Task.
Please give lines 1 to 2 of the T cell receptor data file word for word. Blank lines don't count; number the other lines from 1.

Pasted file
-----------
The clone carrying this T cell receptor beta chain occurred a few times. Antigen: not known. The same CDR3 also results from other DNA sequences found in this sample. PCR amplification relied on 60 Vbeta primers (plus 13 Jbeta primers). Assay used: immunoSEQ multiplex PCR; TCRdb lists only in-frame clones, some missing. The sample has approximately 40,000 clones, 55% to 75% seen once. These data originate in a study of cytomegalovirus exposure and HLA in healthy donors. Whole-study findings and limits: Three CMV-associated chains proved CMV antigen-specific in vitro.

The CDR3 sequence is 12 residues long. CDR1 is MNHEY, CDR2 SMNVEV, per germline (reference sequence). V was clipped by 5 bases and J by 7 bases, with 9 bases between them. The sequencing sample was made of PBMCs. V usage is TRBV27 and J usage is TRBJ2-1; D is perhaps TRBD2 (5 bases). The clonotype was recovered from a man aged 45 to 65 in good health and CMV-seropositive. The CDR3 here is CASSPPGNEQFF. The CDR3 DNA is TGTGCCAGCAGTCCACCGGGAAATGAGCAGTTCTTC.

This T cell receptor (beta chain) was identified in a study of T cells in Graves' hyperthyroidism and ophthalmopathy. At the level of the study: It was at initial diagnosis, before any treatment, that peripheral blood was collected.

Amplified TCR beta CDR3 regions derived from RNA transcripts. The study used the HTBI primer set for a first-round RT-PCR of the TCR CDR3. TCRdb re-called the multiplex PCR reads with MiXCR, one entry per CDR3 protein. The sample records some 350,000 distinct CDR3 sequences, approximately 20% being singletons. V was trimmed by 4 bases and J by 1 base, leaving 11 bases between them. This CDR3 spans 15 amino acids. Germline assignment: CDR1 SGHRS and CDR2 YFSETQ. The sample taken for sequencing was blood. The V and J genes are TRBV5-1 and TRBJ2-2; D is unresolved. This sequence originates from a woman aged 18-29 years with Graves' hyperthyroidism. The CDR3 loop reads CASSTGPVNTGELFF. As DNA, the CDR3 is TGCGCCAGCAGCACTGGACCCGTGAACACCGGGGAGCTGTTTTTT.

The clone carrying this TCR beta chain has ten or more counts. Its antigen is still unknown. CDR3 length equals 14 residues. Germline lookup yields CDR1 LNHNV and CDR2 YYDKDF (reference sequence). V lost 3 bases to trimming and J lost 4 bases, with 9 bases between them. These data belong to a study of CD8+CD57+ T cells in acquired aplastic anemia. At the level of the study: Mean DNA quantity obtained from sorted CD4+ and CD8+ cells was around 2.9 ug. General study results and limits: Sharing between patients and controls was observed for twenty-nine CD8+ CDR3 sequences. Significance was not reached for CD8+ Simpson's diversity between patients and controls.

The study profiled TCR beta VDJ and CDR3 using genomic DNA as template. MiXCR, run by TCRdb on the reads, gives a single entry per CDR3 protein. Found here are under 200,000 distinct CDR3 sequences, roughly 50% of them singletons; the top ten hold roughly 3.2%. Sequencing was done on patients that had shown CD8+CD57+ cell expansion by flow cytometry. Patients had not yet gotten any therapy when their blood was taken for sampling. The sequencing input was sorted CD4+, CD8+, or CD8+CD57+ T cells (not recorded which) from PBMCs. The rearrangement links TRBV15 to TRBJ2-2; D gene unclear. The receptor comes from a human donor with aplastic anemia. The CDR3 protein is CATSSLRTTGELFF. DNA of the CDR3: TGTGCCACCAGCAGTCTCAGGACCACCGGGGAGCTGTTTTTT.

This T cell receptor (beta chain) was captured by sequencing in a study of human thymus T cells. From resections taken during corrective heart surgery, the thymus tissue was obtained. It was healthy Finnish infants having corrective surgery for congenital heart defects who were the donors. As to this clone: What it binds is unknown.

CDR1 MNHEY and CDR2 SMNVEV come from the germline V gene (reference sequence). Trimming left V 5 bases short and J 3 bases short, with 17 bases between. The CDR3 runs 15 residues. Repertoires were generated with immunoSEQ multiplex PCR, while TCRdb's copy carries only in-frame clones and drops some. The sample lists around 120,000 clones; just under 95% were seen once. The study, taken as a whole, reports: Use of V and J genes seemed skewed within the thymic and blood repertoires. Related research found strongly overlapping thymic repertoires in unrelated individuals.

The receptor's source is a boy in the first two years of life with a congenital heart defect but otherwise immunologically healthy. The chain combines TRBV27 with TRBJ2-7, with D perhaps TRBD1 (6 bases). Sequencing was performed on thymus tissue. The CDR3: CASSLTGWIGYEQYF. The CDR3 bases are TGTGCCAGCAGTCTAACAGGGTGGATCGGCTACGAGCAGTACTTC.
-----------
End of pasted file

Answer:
The clone carrying this T cell receptor beta chain occurred a few times. Antigen: not known. The same CDR3 also results from other DNA sequences found in this sample. PCR amplification relied on 60 Vbeta primers (plus 13 Jbeta primers). Assay used: immunoSEQ multiplex PCR; TCRdb lists only in-frame clones, some missing. The sample has approximately 40,000 clones, 55% to 75% seen once. These data originate in a study of cytomegalovirus exposure and HLA in healthy donors. Whole-study findings and limits: Three CMV-associated chains proved CMV antigen-specific in vitro.

The CDR3 sequence is 12 residues long. CDR1 is MNHEY, CDR2 SMNVEV, per germline (reference sequence). V was clipped by 5 bases and J by 7 bases, with 9 bases between them. The sequencing sample was made of PBMCs. V usage is TRBV27 and J usage is TRBJ2-1; D is perhaps TRBD2 (5 bases). The clonotype was recovered from a man aged 45 to 65 in good health and CMV-seropositive. The CDR3 here is CASSPPGNEQFF. The CDR3 DNA is TGTGCCAGCAGTCCACCGGGAAATGAGCAGTTCTTC.